After this happened and with no assurances this would not happen again, I almost closed down my account. However, after some kind words from a great client of mine from Fiverr… I chose to leave it up. And, that leads me to my good aspects of Fiverr.

The Good Of

Believe it or not, there are some very good points of And, while one point of it deals with money, it’s not all about it. What are some of the good aspects of doing business on

1 – Money is certainly a great aspect of After all, if you’re good at your job (whatever it is you’re offering as service) and are quick at it, then you can certainly make a side living with it. With the help of Facebook, Twitter and other social media to spread the word, you can earn a good deal of change to pay for what you need or want.

2 – Another great aspect of Fiverr comes in the form of clients. Yes, you do have some sneaky, want something for free clients; but, you also have the clients who genuinely care about paying for the work. Many of my clients are repeaters. I would say about 35 percent of my clientele comes back to me time and again to rewrite or write something.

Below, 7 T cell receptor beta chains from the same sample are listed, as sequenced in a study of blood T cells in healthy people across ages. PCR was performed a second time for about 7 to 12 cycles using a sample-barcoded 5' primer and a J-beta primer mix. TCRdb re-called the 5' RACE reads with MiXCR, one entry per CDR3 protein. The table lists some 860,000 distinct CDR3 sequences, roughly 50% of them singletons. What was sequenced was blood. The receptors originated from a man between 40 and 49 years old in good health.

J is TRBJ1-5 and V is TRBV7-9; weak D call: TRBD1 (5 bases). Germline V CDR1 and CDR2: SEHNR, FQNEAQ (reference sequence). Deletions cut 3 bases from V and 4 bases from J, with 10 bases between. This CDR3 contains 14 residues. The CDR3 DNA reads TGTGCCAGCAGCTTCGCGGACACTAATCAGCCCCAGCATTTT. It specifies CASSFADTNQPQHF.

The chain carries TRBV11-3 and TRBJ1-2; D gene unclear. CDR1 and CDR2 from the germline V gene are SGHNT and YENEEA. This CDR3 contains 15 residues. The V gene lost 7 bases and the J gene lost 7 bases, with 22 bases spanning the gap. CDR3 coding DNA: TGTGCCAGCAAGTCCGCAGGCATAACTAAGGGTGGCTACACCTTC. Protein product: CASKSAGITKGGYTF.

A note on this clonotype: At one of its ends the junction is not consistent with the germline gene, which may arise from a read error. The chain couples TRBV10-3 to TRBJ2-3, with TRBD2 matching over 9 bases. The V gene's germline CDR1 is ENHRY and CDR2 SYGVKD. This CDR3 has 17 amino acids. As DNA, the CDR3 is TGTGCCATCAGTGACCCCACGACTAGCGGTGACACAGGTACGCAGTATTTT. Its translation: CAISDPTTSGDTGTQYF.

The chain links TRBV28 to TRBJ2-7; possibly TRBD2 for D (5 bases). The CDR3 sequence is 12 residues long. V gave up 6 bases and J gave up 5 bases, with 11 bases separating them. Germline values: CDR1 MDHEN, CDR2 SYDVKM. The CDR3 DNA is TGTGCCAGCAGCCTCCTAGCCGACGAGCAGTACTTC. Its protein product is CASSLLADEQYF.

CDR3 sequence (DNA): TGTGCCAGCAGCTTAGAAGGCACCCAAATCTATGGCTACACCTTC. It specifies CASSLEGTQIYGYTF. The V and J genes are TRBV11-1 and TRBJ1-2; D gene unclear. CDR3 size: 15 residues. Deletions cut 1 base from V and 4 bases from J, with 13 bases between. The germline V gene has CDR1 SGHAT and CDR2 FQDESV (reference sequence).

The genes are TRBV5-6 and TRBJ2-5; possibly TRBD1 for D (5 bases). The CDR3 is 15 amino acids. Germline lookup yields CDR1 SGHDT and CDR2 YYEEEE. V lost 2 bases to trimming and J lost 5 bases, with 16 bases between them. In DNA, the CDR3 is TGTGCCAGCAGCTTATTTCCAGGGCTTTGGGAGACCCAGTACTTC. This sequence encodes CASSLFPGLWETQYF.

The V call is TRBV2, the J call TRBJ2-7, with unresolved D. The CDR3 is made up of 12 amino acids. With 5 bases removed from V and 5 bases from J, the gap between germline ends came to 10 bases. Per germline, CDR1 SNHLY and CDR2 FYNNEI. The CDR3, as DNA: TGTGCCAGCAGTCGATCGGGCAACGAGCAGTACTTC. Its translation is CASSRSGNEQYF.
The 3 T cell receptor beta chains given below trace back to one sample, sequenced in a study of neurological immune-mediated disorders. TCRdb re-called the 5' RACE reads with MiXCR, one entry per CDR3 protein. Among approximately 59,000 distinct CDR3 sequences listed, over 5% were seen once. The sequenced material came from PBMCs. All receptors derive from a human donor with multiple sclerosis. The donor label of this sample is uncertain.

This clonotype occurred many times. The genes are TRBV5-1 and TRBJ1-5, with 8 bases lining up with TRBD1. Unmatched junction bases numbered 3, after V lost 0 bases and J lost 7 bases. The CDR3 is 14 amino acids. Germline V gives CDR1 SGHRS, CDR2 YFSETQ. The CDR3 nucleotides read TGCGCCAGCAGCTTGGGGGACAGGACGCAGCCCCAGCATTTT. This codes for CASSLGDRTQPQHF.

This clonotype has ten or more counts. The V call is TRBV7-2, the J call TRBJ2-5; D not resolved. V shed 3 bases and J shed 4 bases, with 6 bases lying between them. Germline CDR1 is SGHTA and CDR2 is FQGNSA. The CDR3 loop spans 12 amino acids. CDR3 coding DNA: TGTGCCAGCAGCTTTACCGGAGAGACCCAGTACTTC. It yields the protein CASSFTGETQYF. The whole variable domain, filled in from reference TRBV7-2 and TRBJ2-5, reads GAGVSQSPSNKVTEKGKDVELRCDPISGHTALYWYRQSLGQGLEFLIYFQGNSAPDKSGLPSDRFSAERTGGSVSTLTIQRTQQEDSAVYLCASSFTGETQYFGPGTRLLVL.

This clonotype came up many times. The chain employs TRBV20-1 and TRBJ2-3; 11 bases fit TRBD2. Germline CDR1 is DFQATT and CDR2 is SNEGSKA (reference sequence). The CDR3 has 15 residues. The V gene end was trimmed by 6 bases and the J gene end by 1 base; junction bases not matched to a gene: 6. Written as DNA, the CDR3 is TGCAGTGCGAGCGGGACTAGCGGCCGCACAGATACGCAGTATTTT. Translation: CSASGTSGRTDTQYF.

In fact, I have one client who told me that the only person he comes to for rewriting services is me. He doesn’t trust anyone else to rewrite the material, which is nice to hear…even if it’s not true. (I don’t know if it is or isn’t.)  This particular client also pays me additional money to ensure that his articles are top notch, not just $5.

3 – The customer support aspect of Fiverr is also good. Despite the lack of help in the above scenario, the customer service has been extremely helpful in removing bad feedback when it was called for or when feedback was left when I was out of town and unable to shut down my gigs for a short while.

4 – Fiverr gives you the option to suspend a gig for however long you need it for. This is great if you find yourself overwhelmed with work and must avoid new orders coming in. With my most popular gig, I’ve had to suspend it 4 times in the last two months. I can wake up and have about three to eight new orders in one night.

5 – Fiverr also allows gig owners to update and change their gigs as well as add extras to the gig. If a buyer wants me to research additional information for the article or to ensure that the article is precise, he/she will purchase an extra on the gig.

It would seem that there is more bad things than there are good with Fiverr; but, if you can get past the part of waiting 14 days for your money and really getting paid less than $4 for every order, it really is a good deal… for buyers and providers (sellers). I do it, not just for the money, but the fact that I meet interesting people and learn about interesting topics.  Really, Fiverr is just a side thing that took off and continues to do so. If my clients cannot find me on my main gig, they turn to one of the other eight that I have to contact me.

Overall, Fiverr really isn’t that bad!